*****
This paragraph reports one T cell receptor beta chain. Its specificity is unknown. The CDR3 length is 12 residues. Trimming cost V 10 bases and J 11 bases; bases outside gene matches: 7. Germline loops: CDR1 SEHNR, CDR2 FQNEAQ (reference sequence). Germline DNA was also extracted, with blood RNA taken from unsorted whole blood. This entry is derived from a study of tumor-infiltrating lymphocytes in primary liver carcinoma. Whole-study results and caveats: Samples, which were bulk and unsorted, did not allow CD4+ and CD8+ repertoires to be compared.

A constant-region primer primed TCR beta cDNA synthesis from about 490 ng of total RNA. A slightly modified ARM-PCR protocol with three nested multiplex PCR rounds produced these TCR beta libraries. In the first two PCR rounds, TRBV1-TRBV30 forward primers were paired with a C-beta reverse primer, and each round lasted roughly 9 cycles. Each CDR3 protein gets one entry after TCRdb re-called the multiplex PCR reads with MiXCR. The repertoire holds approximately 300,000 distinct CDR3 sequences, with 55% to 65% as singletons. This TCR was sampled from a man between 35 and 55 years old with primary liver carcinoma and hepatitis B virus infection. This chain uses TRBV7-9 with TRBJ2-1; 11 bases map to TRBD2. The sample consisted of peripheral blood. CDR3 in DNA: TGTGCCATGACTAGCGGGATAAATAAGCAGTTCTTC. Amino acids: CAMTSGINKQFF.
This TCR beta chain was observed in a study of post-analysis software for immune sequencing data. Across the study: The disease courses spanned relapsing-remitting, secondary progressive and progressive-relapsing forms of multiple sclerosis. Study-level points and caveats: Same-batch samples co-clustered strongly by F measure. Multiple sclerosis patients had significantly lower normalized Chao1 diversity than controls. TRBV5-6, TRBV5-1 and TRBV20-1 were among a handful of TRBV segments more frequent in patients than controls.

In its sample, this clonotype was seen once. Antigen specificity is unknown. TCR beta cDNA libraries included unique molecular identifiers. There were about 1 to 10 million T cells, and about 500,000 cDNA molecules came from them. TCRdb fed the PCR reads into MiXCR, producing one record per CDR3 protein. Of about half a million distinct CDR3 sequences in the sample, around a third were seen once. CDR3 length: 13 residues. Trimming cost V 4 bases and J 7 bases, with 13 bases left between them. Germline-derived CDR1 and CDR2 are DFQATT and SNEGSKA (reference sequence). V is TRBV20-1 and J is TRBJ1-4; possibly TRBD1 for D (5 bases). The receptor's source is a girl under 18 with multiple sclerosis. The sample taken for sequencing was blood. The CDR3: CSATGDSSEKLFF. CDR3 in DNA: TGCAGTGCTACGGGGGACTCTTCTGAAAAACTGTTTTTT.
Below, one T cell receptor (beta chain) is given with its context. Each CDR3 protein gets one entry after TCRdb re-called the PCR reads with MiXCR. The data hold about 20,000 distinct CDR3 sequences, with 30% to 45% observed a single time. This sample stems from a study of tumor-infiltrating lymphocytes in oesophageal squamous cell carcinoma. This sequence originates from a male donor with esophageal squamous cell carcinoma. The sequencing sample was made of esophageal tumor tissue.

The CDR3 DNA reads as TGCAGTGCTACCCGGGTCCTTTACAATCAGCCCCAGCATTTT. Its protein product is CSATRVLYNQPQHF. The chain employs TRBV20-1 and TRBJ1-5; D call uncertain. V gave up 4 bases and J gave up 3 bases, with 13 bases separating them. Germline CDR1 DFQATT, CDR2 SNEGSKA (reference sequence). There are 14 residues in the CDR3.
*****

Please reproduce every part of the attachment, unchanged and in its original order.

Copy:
This paragraph reports one T cell receptor beta chain. Its specificity is unknown. The CDR3 length is 12 residues. Trimming cost V 10 bases and J 11 bases; bases outside gene matches: 7. Germline loops: CDR1 SEHNR, CDR2 FQNEAQ (reference sequence). Germline DNA was also extracted, with blood RNA taken from unsorted whole blood. This entry is derived from a study of tumor-infiltrating lymphocytes in primary liver carcinoma. Whole-study results and caveats: Samples, which were bulk and unsorted, did not allow CD4+ and CD8+ repertoires to be compared.

A constant-region primer primed TCR beta cDNA synthesis from about 490 ng of total RNA. A slightly modified ARM-PCR protocol with three nested multiplex PCR rounds produced these TCR beta libraries. In the first two PCR rounds, TRBV1-TRBV30 forward primers were paired with a C-beta reverse primer, and each round lasted roughly 9 cycles. Each CDR3 protein gets one entry after TCRdb re-called the multiplex PCR reads with MiXCR. The repertoire holds approximately 300,000 distinct CDR3 sequences, with 55% to 65% as singletons. This TCR was sampled from a man between 35 and 55 years old with primary liver carcinoma and hepatitis B virus infection. This chain uses TRBV7-9 with TRBJ2-1; 11 bases map to TRBD2. The sample consisted of peripheral blood. CDR3 in DNA: TGTGCCATGACTAGCGGGATAAATAAGCAGTTCTTC. Amino acids: CAMTSGINKQFF.
This TCR beta chain was observed in a study of post-analysis software for immune sequencing data. Across the study: The disease courses spanned relapsing-remitting, secondary progressive and progressive-relapsing forms of multiple sclerosis. Study-level points and caveats: Same-batch samples co-clustered strongly by F measure. Multiple sclerosis patients had significantly lower normalized Chao1 diversity than controls. TRBV5-6, TRBV5-1 and TRBV20-1 were among a handful of TRBV segments more frequent in patients than controls.

In its sample, this clonotype was seen once. Antigen specificity is unknown. TCR beta cDNA libraries included unique molecular identifiers. There were about 1 to 10 million T cells, and about 500,000 cDNA molecules came from them. TCRdb fed the PCR reads into MiXCR, producing one record per CDR3 protein. Of about half a million distinct CDR3 sequences in the sample, around a third were seen once. CDR3 length: 13 residues. Trimming cost V 4 bases and J 7 bases, with 13 bases left between them. Germline-derived CDR1 and CDR2 are DFQATT and SNEGSKA (reference sequence). V is TRBV20-1 and J is TRBJ1-4; possibly TRBD1 for D (5 bases). The receptor's source is a girl under 18 with multiple sclerosis. The sample taken for sequencing was blood. The CDR3: CSATGDSSEKLFF. CDR3 in DNA: TGCAGTGCTACGGGGGACTCTTCTGAAAAACTGTTTTTT.
Below, one T cell receptor (beta chain) is given with its context. Each CDR3 protein gets one entry after TCRdb re-called the PCR reads with MiXCR. The data hold about 20,000 distinct CDR3 sequences, with 30% to 45% observed a single time. This sample stems from a study of tumor-infiltrating lymphocytes in oesophageal squamous cell carcinoma. This sequence originates from a male donor with esophageal squamous cell carcinoma. The sequencing sample was made of esophageal tumor tissue.

The CDR3 DNA reads as TGCAGTGCTACCCGGGTCCTTTACAATCAGCCCCAGCATTTT. Its protein product is CSATRVLYNQPQHF. The chain employs TRBV20-1 and TRBJ1-5; D call uncertain. V gave up 4 bases and J gave up 3 bases, with 13 bases separating them. Germline CDR1 DFQATT, CDR2 SNEGSKA (reference sequence). There are 14 residues in the CDR3.